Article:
The political side on the second tour was something. You had an independent UN group of politicians who were doing the negotiating with both sides, trying to come up with a solution which wasn't happening at all on the first one. It was just sit there, it's rolling along. Nobody's killing each other. So, war hasn't started again, so we are meeting our mission statement.
But second tour, I heard them say... The message came that well, they're flying the Secretary General in, because they've told him that all he's got to do is turn up and both sides will sign the peace agreement and open the borders. And I looked at him and said, "Who said that?" I said, "People are up there in the UN, whatever it is." I said, "It's not going to happen." "Okay, yep. It's going to happen."
So we had the Secretary General flying in. Now, all we had, "He will be arriving at this time on this flight. There will be negotiations. He'll be here four days and he'll be leaving." Nothing else. Plan. Yeah, right. Okay, so we planned the route to get him from the airport to where he was staying. And CYPOL secured that route and cleaned out, did all the bomb checks of everything that was dangerous.
But for the rest of it, we thought, "Well, we don't know where he is going to go. So how's anybody going to know where he is going to go, so we don't have to worry about checking for bombs on routes or anything because we don't know." But the thing is we got his armoured vehicle' it was the number three vehicle for the president of Greek Cypriots. And one of my guys got to be the driver. And he said, "If ever somebody stopped in a hurry in front of us, we were going to hit him," because [00:24:30] that things brakes were bloody awful.
But he came in, and we got them all. Now the first day of the conference, the secretary general drove into the compound with his 17-vehicle convoy. The Turkish Cypriot president, Denktas, drove in with his 17-vehicle convoy. Greek Cypriot president drove in with his 17-vehicle convoy. And the past president from the Greek drove in with his 11 separate convoy.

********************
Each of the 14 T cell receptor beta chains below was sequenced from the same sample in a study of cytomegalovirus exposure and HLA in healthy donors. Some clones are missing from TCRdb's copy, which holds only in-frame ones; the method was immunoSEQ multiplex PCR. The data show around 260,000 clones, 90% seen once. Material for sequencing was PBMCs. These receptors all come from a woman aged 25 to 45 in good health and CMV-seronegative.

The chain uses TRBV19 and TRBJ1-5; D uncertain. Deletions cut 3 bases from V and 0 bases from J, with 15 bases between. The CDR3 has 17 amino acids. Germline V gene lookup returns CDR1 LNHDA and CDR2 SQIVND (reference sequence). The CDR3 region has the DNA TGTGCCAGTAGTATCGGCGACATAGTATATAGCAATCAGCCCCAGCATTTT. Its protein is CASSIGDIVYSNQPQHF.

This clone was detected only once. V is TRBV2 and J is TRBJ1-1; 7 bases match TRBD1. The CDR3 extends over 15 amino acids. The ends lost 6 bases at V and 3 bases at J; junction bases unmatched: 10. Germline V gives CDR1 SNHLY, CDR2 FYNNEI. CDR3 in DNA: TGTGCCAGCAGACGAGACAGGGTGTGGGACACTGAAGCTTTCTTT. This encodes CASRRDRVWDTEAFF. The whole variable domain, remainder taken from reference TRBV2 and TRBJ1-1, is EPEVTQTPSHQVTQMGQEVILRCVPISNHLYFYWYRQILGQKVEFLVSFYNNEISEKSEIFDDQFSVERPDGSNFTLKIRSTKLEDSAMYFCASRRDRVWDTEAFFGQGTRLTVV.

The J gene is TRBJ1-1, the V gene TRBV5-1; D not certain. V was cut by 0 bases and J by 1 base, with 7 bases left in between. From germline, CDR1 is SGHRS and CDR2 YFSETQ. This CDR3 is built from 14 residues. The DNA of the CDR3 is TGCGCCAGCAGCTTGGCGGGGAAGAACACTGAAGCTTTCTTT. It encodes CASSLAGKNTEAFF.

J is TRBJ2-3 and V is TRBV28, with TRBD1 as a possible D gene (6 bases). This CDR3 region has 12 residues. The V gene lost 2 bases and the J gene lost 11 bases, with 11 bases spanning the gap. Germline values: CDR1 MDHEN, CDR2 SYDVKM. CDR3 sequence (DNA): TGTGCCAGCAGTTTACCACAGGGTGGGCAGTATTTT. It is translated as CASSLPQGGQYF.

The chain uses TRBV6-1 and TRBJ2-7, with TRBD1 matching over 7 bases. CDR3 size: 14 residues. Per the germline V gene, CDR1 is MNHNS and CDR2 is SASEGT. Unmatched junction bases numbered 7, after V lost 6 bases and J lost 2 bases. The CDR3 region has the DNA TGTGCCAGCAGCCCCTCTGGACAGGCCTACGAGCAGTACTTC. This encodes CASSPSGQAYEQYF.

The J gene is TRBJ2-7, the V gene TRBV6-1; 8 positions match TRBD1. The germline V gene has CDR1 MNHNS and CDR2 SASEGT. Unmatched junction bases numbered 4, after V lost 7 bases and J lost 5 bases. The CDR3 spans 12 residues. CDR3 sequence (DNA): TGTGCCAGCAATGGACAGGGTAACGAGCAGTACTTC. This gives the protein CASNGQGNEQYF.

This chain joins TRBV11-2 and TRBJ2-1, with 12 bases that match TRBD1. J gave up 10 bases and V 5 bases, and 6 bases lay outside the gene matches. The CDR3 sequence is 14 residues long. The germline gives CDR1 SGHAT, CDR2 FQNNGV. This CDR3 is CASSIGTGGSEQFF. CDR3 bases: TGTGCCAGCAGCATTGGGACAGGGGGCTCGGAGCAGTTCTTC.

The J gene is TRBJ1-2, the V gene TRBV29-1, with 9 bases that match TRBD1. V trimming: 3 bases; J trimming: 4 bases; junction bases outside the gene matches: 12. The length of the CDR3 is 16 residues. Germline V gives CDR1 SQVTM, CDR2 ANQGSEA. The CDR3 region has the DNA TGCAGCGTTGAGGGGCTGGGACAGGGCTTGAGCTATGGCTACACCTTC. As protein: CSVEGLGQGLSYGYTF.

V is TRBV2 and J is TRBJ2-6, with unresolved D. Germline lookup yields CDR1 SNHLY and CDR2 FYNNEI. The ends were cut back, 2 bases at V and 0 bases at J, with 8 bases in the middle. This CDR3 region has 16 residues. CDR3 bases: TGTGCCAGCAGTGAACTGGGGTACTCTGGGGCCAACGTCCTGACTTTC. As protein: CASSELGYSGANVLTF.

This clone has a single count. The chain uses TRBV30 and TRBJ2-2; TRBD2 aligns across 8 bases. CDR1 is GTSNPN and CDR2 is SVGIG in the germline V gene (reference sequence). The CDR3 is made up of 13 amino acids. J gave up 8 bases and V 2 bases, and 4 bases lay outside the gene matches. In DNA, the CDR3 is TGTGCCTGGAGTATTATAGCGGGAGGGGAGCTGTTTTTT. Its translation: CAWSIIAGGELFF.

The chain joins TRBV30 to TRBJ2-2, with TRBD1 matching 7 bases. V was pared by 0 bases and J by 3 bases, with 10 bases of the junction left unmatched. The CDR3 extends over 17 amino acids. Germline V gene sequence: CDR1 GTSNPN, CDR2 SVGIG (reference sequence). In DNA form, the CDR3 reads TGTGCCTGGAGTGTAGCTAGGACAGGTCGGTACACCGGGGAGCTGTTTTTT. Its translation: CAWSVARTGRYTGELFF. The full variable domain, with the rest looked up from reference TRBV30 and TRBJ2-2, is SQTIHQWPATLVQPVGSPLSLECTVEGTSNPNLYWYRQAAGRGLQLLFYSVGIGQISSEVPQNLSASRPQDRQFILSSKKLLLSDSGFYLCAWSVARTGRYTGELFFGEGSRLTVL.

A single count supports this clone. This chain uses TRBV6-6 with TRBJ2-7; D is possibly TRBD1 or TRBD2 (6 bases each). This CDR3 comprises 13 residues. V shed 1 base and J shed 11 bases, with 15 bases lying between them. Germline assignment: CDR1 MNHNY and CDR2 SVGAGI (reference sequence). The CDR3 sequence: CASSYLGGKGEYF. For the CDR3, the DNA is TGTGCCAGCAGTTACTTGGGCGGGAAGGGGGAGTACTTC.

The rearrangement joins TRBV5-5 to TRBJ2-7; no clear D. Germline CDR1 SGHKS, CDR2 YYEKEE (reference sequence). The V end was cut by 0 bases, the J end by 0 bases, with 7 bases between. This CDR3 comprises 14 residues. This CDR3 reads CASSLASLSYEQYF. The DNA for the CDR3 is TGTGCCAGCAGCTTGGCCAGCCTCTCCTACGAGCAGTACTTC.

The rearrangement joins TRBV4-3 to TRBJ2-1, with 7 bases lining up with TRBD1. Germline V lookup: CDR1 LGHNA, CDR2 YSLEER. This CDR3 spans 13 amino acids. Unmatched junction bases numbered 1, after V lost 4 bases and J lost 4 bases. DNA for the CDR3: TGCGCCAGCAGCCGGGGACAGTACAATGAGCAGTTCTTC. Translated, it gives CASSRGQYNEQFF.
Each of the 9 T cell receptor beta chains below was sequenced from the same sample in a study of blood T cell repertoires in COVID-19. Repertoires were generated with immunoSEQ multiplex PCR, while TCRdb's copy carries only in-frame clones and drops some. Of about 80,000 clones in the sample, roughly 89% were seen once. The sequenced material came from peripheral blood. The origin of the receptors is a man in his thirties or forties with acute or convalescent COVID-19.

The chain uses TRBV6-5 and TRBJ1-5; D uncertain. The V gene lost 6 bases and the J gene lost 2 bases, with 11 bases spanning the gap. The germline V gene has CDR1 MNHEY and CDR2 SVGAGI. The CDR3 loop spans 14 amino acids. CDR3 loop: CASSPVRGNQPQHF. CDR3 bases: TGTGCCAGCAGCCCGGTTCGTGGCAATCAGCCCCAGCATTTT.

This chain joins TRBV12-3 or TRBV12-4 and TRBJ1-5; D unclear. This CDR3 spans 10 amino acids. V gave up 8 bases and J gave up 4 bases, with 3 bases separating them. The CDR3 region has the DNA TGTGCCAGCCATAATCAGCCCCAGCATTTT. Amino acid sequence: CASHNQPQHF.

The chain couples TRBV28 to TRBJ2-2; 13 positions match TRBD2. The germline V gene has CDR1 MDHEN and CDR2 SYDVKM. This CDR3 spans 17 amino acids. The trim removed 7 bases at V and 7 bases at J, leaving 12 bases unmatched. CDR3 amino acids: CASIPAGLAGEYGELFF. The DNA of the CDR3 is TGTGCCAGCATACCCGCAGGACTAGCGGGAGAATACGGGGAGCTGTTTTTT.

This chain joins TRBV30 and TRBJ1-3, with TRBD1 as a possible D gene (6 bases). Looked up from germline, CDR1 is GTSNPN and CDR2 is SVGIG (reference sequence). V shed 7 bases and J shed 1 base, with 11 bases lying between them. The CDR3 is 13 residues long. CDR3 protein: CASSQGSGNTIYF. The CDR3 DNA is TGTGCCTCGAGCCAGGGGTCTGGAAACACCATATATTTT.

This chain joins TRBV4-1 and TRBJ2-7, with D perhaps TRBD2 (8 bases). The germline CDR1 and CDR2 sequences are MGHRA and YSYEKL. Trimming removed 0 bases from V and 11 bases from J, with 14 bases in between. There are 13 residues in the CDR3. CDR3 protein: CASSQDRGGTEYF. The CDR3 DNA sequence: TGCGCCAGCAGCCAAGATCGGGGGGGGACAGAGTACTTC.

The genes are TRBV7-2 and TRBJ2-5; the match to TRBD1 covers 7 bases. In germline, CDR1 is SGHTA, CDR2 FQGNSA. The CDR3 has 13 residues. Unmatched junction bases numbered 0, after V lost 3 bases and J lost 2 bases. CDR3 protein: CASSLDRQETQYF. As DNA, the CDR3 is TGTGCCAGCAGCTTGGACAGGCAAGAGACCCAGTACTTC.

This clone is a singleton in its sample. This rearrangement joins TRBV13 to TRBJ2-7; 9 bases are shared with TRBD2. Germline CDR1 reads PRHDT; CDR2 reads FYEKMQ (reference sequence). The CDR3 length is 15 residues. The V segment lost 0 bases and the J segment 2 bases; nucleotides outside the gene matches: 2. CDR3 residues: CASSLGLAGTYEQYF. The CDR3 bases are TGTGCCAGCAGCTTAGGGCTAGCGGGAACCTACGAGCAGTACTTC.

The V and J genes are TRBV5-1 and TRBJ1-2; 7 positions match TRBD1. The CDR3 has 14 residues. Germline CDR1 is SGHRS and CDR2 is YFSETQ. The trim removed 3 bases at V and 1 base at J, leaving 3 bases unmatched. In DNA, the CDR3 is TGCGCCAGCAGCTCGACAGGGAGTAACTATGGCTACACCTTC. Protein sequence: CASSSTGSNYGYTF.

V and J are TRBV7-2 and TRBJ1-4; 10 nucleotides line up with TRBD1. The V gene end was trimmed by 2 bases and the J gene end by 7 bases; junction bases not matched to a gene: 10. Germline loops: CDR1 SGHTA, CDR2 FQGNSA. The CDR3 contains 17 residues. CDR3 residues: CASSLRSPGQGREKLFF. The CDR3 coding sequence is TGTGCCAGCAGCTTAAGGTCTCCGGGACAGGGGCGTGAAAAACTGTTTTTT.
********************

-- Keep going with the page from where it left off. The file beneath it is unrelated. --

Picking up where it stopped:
Now, then they're all going to the chief admissions house for lunch. So I'm sitting down there with a British major and we're trying to figure out how we're going to get these convoys from there and into here, which is a very narrow turnaround; not enough room for five vehicles, never mind 17. And we'd almost come up with an idea. And the young corporal there said, "Excuse me sirs, I wouldn't worry about that." I said, "What?" He says, "Look at the television."
And there was the Turkish Cypriot president and his convoy leaving and going back to north, immediately followed by the Greek Cypriot president heading south. It was over. 40 minutes in of what was supposed to be three days of negotiations. And they both refused to comply or cooperate in way whatsoever, and it was finished.
But I got to meet the Secretary General of the United Nations, and he shook our hands and thanked us. And I got to push a few journalists around, especially the Greek Cypriots thought they ruled the roost there. "No, you're not getting closer to my boss."